In order to correctly read the position of each sample point and the intensity of the fluorescent signal of the reaction of a microarray biochip and thus correctly interpret various biometric signals, it is necessary to have a precise and fast scanner capable of measuring different fluorescent signals of the sample points of a microarray biochip to avoid misinterpretation, especially to completely avoid false positives. In addition to accurate interpretation, the requirements for the use of microarray biochip scanners also include: (1) High optical resolution: The higher the optical resolution of the scanner, the more accurate the measured value and the smaller the size of the biological sample point. Likewise, the smaller the biochip with the same density at the detection point, the less sample required and the faster the reaction. (2) High integration: In addition to the functional requirements of the hardware, it is necessary to have image software for accurate analysis and a software interface that is easy for the customer to operate. (3) High cost effectiveness: At present, the price of commercial machines varies depending on the function. Generally, the price per unit is NT$1.5 million, though some may cost as much as NT$4–5 million. The machine cannot be widely used, because it is too expensive. It is believed that the popularity of biochips and machines will be greatly improved if the price can be reduced to NT$1 million or even as low as NT$300,000–400,000 per unit.

 


Figure 1 Principles of detection and application of microarray biochips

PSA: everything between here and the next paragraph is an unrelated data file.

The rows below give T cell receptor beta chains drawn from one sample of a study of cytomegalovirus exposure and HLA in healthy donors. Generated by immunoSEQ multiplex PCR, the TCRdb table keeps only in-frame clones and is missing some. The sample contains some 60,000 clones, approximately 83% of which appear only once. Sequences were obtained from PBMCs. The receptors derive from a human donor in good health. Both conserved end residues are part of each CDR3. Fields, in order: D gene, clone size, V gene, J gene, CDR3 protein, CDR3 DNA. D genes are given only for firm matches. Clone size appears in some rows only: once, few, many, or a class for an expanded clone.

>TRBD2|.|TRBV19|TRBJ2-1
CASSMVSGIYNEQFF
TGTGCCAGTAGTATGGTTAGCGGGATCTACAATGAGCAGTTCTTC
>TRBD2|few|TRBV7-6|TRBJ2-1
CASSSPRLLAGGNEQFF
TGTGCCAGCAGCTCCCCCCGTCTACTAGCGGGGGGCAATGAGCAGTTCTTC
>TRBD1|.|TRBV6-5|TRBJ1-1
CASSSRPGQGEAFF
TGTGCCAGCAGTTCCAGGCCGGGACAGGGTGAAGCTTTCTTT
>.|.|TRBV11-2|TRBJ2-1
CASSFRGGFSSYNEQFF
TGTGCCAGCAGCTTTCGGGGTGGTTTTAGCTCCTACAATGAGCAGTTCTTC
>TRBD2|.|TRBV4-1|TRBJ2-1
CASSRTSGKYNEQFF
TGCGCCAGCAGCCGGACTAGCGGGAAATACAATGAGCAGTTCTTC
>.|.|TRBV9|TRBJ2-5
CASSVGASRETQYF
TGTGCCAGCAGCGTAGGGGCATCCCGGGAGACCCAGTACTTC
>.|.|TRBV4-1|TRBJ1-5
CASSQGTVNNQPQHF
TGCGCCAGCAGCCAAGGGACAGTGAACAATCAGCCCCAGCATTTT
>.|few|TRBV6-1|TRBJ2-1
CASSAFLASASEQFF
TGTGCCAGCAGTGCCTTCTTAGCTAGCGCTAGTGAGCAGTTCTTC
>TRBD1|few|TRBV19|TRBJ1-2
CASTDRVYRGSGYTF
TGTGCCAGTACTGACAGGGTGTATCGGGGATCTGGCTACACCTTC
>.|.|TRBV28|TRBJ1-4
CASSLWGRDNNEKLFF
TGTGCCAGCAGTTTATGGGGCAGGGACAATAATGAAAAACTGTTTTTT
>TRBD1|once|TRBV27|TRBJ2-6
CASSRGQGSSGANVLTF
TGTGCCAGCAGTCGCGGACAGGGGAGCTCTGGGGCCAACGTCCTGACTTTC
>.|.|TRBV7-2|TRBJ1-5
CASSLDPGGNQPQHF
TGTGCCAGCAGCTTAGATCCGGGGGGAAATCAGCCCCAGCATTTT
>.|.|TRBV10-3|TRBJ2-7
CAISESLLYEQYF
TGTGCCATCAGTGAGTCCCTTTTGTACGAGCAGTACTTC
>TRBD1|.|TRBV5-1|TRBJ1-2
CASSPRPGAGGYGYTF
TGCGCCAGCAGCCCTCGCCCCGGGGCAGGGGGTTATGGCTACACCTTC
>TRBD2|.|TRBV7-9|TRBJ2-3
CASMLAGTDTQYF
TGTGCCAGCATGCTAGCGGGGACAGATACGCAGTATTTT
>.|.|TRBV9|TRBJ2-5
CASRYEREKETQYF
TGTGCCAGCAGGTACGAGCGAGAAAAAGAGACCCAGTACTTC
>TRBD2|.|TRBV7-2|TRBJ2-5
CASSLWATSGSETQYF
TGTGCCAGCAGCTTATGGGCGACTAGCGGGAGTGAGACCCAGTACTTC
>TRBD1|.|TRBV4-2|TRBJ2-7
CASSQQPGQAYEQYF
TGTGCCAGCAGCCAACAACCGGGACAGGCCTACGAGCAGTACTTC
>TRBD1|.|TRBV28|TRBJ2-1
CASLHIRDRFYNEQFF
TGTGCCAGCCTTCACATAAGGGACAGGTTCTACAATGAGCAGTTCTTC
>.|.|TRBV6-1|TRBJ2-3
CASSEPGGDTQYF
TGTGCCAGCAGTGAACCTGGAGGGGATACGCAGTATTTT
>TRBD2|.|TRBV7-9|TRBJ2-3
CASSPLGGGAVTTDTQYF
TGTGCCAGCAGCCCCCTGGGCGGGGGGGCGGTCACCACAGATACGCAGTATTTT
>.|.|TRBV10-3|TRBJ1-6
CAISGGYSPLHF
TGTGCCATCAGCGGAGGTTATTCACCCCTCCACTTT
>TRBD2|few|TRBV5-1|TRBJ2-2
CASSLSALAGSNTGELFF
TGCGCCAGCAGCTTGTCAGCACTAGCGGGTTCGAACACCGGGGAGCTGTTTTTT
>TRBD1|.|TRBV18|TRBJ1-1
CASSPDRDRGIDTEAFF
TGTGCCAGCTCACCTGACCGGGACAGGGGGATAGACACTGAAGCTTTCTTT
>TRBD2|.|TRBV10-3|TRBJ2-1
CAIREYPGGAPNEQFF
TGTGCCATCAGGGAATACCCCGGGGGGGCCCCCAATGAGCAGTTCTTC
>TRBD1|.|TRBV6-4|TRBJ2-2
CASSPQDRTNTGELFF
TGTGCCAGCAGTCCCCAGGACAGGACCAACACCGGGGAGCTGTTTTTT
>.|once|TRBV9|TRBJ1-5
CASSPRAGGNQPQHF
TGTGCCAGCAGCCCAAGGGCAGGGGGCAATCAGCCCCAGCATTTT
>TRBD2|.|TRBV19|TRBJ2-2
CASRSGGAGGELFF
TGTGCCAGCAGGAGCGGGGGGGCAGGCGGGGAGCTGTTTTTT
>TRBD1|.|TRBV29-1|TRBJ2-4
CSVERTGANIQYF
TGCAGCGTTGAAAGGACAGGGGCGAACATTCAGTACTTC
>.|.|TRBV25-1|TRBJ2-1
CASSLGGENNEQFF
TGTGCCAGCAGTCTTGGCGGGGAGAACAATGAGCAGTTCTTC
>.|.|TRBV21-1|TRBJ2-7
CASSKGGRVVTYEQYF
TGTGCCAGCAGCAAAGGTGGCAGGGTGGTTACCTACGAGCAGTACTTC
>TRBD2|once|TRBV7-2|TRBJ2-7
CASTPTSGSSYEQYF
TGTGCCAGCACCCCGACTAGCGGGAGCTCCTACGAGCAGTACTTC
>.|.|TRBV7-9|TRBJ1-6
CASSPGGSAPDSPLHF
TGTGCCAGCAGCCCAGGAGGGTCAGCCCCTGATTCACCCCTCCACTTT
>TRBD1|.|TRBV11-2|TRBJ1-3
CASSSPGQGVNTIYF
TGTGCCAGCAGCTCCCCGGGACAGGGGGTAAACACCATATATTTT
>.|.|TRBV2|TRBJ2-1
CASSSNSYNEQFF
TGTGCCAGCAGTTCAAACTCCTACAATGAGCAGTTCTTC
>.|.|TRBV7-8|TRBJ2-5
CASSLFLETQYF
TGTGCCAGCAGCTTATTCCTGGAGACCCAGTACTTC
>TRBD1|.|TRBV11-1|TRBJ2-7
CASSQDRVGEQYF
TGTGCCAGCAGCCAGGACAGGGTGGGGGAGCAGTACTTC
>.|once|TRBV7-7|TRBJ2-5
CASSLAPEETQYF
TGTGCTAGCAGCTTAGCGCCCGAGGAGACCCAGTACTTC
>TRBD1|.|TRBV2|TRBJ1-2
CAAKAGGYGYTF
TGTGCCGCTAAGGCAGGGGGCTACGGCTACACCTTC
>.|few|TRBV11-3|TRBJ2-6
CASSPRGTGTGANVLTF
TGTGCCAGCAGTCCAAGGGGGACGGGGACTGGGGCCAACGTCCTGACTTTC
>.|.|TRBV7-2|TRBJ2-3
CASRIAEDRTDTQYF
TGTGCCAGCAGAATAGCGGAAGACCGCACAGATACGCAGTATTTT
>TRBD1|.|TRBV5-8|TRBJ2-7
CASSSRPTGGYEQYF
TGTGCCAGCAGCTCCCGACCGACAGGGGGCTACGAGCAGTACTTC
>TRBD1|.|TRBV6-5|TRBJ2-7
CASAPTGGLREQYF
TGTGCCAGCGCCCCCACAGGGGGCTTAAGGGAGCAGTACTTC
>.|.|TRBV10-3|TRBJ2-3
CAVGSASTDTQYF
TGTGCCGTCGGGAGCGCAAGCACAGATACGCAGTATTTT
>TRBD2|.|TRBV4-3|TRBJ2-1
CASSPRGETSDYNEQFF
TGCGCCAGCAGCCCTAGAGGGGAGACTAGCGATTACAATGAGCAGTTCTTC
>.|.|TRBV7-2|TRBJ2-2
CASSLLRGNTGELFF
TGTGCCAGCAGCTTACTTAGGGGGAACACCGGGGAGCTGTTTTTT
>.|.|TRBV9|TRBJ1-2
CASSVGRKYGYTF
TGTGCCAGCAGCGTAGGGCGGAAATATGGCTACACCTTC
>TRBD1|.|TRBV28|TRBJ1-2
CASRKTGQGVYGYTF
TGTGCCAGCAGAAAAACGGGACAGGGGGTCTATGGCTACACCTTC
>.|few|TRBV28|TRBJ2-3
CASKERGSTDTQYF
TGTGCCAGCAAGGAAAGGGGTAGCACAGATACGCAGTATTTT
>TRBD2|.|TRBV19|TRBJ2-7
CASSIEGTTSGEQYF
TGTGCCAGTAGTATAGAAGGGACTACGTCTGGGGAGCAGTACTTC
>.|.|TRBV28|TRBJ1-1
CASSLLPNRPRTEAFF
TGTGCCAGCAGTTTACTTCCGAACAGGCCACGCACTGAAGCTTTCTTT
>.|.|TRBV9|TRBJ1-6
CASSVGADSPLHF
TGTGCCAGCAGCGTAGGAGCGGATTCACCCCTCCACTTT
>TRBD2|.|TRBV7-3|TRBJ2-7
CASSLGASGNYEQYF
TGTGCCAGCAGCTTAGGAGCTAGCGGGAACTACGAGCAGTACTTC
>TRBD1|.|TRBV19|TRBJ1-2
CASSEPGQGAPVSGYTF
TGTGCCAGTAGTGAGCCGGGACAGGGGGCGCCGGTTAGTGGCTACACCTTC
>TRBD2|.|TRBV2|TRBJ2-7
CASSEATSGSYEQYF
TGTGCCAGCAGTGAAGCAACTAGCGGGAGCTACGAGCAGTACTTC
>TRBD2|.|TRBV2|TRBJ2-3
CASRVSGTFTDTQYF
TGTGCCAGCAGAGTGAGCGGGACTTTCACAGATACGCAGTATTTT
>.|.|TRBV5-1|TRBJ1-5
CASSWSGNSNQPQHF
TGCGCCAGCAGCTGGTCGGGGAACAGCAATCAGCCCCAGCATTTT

In terms of application services, population aging in developing and developed countries has increased significantly, and with the increase in health care and environmental awareness, the demands for easy, energy-saving and low-cost health care expenses, such as detection of cancer, various diseases and allergens, effectiveness of medication, and agricultural genetic testing/diagnostics, will increase accordingly.

In addition, there are 20 million pregnant mothers in Mainland China every year, meaning that chromosome (DNA) microarray will be increasingly popular for examining chromosomal abnormalities in fetuses. Based on an estimate of 10% market share, Mainland China will use 2 million chromosomal microarrays per year. Currently, the cost of testing for each chromosomal microarray is RMB 2,400. Therefore, it is estimated that the annual test fees for fetal chromosomal microarray will be as high as RMB 4.8 billion. At present, there are 5,800 level-2A hospitals in China. If 30% of these hospitals use microarray biochip scanners for chromosomal microarray testing of fetuses, that would be equivalent to 1,700 hospitals, and if each hospital buys 3 to 5 scanners for different departments, then the estimated total demand for scanners in mainland China will reach 6,000 units. Since the application of microarray biochips and scanners is now only an emerging demand in Mainland China, it is estimated that there will be great room for future growth in the Chinese and global markets, and growth is expected.

Caduceus Biotechnology Inc.:http://www.caduceus.com.tw/